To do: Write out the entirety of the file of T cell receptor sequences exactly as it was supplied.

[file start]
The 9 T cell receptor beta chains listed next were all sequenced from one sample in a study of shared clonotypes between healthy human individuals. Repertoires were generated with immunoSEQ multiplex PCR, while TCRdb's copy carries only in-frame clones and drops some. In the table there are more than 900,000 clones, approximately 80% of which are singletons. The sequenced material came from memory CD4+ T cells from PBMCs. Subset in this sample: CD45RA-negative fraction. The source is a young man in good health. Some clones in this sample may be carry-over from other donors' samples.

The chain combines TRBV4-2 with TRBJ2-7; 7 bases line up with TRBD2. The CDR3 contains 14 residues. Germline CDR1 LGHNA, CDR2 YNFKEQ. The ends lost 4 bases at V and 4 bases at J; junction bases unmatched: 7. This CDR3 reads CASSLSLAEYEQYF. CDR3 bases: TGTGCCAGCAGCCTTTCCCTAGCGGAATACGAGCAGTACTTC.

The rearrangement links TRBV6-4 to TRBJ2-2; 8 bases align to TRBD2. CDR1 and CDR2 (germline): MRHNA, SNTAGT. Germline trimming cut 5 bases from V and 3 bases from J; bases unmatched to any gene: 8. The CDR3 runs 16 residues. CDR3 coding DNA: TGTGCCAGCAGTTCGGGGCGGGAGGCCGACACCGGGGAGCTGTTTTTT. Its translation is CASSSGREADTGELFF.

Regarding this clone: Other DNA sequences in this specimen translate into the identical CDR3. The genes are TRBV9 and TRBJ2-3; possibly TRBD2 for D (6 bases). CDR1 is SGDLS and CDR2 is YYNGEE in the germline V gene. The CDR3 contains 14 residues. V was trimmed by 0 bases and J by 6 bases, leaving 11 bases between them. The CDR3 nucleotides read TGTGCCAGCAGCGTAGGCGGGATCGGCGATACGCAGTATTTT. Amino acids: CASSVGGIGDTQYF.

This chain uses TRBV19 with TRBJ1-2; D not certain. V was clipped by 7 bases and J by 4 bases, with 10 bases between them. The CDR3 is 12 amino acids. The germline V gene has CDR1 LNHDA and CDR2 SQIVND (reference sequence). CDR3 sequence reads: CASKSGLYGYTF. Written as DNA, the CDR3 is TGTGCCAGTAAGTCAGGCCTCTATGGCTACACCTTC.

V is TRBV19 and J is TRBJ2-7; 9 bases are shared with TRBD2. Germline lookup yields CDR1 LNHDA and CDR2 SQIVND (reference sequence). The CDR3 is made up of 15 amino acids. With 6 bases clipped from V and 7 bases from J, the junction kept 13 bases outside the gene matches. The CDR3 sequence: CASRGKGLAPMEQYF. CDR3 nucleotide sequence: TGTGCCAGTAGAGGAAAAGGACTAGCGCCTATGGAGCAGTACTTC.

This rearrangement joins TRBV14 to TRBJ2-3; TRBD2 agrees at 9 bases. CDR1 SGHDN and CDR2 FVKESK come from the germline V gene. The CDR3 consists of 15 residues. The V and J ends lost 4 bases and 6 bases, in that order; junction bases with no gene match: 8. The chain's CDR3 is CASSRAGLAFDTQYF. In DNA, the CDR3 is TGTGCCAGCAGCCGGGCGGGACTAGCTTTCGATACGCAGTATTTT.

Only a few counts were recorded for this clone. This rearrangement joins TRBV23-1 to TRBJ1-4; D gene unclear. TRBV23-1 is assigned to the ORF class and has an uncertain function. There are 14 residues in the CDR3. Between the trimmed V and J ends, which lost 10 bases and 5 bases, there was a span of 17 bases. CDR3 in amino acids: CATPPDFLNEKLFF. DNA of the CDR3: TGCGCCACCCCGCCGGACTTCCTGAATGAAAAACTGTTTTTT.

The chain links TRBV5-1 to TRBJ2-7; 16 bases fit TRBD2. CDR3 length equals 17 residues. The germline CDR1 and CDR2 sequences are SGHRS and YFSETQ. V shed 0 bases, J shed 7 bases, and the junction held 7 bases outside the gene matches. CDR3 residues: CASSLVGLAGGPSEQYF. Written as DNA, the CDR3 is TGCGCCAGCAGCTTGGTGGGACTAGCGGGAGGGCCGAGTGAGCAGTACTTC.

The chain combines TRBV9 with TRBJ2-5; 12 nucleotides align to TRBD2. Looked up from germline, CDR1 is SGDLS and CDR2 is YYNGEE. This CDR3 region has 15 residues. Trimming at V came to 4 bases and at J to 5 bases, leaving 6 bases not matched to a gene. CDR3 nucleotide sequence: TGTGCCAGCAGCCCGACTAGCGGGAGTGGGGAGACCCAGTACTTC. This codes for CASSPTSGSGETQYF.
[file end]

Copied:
The 9 T cell receptor beta chains listed next were all sequenced from one sample in a study of shared clonotypes between healthy human individuals. Repertoires were generated with immunoSEQ multiplex PCR, while TCRdb's copy carries only in-frame clones and drops some. In the table there are more than 900,000 clones, approximately 80% of which are singletons. The sequenced material came from memory CD4+ T cells from PBMCs. Subset in this sample: CD45RA-negative fraction. The source is a young man in good health. Some clones in this sample may be carry-over from other donors' samples.

The chain combines TRBV4-2 with TRBJ2-7; 7 bases line up with TRBD2. The CDR3 contains 14 residues. Germline CDR1 LGHNA, CDR2 YNFKEQ. The ends lost 4 bases at V and 4 bases at J; junction bases unmatched: 7. This CDR3 reads CASSLSLAEYEQYF. CDR3 bases: TGTGCCAGCAGCCTTTCCCTAGCGGAATACGAGCAGTACTTC.

The rearrangement links TRBV6-4 to TRBJ2-2; 8 bases align to TRBD2. CDR1 and CDR2 (germline): MRHNA, SNTAGT. Germline trimming cut 5 bases from V and 3 bases from J; bases unmatched to any gene: 8. The CDR3 runs 16 residues. CDR3 coding DNA: TGTGCCAGCAGTTCGGGGCGGGAGGCCGACACCGGGGAGCTGTTTTTT. Its translation is CASSSGREADTGELFF.

Regarding this clone: Other DNA sequences in this specimen translate into the identical CDR3. The genes are TRBV9 and TRBJ2-3; possibly TRBD2 for D (6 bases). CDR1 is SGDLS and CDR2 is YYNGEE in the germline V gene. The CDR3 contains 14 residues. V was trimmed by 0 bases and J by 6 bases, leaving 11 bases between them. The CDR3 nucleotides read TGTGCCAGCAGCGTAGGCGGGATCGGCGATACGCAGTATTTT. Amino acids: CASSVGGIGDTQYF.

This chain uses TRBV19 with TRBJ1-2; D not certain. V was clipped by 7 bases and J by 4 bases, with 10 bases between them. The CDR3 is 12 amino acids. The germline V gene has CDR1 LNHDA and CDR2 SQIVND (reference sequence). CDR3 sequence reads: CASKSGLYGYTF. Written as DNA, the CDR3 is TGTGCCAGTAAGTCAGGCCTCTATGGCTACACCTTC.

V is TRBV19 and J is TRBJ2-7; 9 bases are shared with TRBD2. Germline lookup yields CDR1 LNHDA and CDR2 SQIVND (reference sequence). The CDR3 is made up of 15 amino acids. With 6 bases clipped from V and 7 bases from J, the junction kept 13 bases outside the gene matches. The CDR3 sequence: CASRGKGLAPMEQYF. CDR3 nucleotide sequence: TGTGCCAGTAGAGGAAAAGGACTAGCGCCTATGGAGCAGTACTTC.

This rearrangement joins TRBV14 to TRBJ2-3; TRBD2 agrees at 9 bases. CDR1 SGHDN and CDR2 FVKESK come from the germline V gene. The CDR3 consists of 15 residues. The V and J ends lost 4 bases and 6 bases, in that order; junction bases with no gene match: 8. The chain's CDR3 is CASSRAGLAFDTQYF. In DNA, the CDR3 is TGTGCCAGCAGCCGGGCGGGACTAGCTTTCGATACGCAGTATTTT.

Only a few counts were recorded for this clone. This rearrangement joins TRBV23-1 to TRBJ1-4; D gene unclear. TRBV23-1 is assigned to the ORF class and has an uncertain function. There are 14 residues in the CDR3. Between the trimmed V and J ends, which lost 10 bases and 5 bases, there was a span of 17 bases. CDR3 in amino acids: CATPPDFLNEKLFF. DNA of the CDR3: TGCGCCACCCCGCCGGACTTCCTGAATGAAAAACTGTTTTTT.

The chain links TRBV5-1 to TRBJ2-7; 16 bases fit TRBD2. CDR3 length equals 17 residues. The germline CDR1 and CDR2 sequences are SGHRS and YFSETQ. V shed 0 bases, J shed 7 bases, and the junction held 7 bases outside the gene matches. CDR3 residues: CASSLVGLAGGPSEQYF. Written as DNA, the CDR3 is TGCGCCAGCAGCTTGGTGGGACTAGCGGGAGGGCCGAGTGAGCAGTACTTC.

The chain combines TRBV9 with TRBJ2-5; 12 nucleotides align to TRBD2. Looked up from germline, CDR1 is SGDLS and CDR2 is YYNGEE. This CDR3 region has 15 residues. Trimming at V came to 4 bases and at J to 5 bases, leaving 6 bases not matched to a gene. CDR3 nucleotide sequence: TGTGCCAGCAGCCCGACTAGCGGGAGTGGGGAGACCCAGTACTTC. This codes for CASSPTSGSGETQYF.